A caped crusader has taken to the streets of Birmingham, Alabama, to feed the homeless. Four-year-old Austin Perine is a regular kid most of the time, but on occasion he dons a cape and becomes a local superhero, handing out sandwiches to homeless men outside a city shelter.
To the shelter residents, Austin is a familiar face. He’s been visiting since March and is routinely greeted with high-fives and pats on the shoulder. With his dad TJ’s help, Austin is on a mission to deliver “food and smiles" each week.
"It's because of you that I want to be a better person," a homeless man says to Austin. "You're showing love, everywhere you go, right?"
"I am," Austin answers, as he hands out chicken sandwiches and cold drinks. His superhero costume consists of blue sneakers, shorts, a t-shirt, and a red cape. His motto "#ShowLove" is printed across his chest.
"Show love means, you care about someone no matter what they look like," Austin explains to CNN.
"He likes being called a superhero," his father says. "He's his own entity -- 'President Austin.' He doesn't like being called Superman."
The young superhero’s objectives are clear, "I would chase the bad guys out of school and feed the homeless." Austin’s compassion is genuine. His brother Taylor, 16, who battles autism, is part of the reason the four-year-old feels the need to help others.
"Austin is just a compassionate kid. He just wants to see everybody happy. He's always been a nurturer of his brother," TJ says. "He's kind of like a little dad to him."
His quest to feed the hungry was spurred by a documentary on TV. In March, "Austin and I were watching an animal show and there was a mother panda that was leaving her cubs," TJ says. "Austin began to get concerned, and I told him that the panda would be homeless."
Austin, who didn’t know what “homeless” meant asked his dad to explain. "And my dad said, it's somebody who doesn't have a home or mom and dad around," he says. "I wanted it to have a home."
In order to illustrate the meaning, TJ took Austin to a homeless shelter run by Firehouse Ministries. When he arrived, he said, “Can we feed them?" TJ says. "I didn't expect to feed homeless people that day. But when a 4-year-old asks you, what can you say?"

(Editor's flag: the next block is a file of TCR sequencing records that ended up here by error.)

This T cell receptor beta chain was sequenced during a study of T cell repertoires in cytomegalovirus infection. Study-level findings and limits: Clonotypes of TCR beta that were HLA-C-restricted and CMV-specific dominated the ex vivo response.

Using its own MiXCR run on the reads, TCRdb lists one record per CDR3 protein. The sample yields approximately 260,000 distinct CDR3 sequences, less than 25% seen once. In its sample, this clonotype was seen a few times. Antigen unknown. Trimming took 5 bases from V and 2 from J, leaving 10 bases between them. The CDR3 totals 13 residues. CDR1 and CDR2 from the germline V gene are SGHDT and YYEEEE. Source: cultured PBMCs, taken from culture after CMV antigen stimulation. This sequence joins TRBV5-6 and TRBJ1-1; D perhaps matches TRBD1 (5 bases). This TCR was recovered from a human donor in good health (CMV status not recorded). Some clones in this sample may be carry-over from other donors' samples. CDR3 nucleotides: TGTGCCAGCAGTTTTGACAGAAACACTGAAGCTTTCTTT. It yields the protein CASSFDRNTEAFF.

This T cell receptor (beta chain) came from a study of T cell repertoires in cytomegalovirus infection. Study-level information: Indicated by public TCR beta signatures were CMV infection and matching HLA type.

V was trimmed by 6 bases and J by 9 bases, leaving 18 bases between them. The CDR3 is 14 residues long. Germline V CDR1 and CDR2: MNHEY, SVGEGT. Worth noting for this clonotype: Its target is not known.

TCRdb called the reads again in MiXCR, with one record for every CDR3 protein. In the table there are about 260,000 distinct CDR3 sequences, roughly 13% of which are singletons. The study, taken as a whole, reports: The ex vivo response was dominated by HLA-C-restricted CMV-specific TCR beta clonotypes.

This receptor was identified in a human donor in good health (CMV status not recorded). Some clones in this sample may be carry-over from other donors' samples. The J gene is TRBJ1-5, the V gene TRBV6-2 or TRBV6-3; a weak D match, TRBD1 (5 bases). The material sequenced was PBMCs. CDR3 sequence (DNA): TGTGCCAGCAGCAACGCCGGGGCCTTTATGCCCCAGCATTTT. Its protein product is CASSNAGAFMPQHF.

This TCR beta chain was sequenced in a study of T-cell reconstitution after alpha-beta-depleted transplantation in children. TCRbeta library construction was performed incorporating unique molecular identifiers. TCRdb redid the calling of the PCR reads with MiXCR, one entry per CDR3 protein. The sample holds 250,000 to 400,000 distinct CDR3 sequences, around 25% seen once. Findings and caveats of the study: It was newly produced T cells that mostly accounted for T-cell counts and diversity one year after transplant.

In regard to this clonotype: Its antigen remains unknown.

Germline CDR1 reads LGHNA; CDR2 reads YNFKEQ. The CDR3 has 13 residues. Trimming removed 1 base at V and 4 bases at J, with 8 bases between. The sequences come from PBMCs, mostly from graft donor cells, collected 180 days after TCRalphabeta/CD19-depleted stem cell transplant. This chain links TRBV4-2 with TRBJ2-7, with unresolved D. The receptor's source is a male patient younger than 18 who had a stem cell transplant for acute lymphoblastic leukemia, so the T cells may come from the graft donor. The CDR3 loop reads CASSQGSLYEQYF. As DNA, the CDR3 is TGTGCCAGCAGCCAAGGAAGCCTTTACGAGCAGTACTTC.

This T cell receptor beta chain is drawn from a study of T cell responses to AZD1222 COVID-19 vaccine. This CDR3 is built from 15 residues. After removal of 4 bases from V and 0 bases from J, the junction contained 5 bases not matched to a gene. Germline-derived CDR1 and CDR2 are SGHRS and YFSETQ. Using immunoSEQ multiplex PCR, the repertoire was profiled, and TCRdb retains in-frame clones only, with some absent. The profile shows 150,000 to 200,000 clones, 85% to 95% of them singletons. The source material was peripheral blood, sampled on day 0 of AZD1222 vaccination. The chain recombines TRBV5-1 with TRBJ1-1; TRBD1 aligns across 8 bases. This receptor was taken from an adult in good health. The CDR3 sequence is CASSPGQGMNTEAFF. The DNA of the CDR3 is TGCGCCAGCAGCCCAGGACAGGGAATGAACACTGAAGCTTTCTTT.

The duo went to Burger King and bought chicken sandwiches. Austin then chose to use his allowance to buy food rather than a weekly toy. His story caught the attention of the local media, and Burger King decided to donate a $1,000 a month to help the hero feed the homeless. Birmingham's mayor, Randall Woodfin, says Austin is "the city's ambassador," telling CNN that his story "is one of hope."
"It's one of our younger generation that gets it and understands the importance of helping others. And it's one that we all want to cherish and make of importance which is showing love," Woodfin says.
"It really brightens our day and warms our heart to see that little superhero cape come up the building and that sweet, sweet voice," says Firehouse Ministries director Anne Rygiel.The shelter serves roughly 5,000 men, women, and children each year, most of whom are "food insecure."
"There's a lot that we do with very few resources, so we rely heavily on the community," Ryegiel says.
TJ hopes his son’s actions inspire others to help as well. "We've gotten a lot of support from the country, and what we want to do is expand from more than just giving out sandwiches."
In the future, he would like to found an organization that addresses the many roots of homelessness. "Mental illness, drug abuse, addiction, and things like that," he says. "Austin and I want to build a facility and get some specialists in there that can actually help these people get back into the workforce."
In the meantime, Austin, arguably the youngest superhero in Birmingham, continues to feed the hungry, spreading smiles and reminding others "don't forget to show love."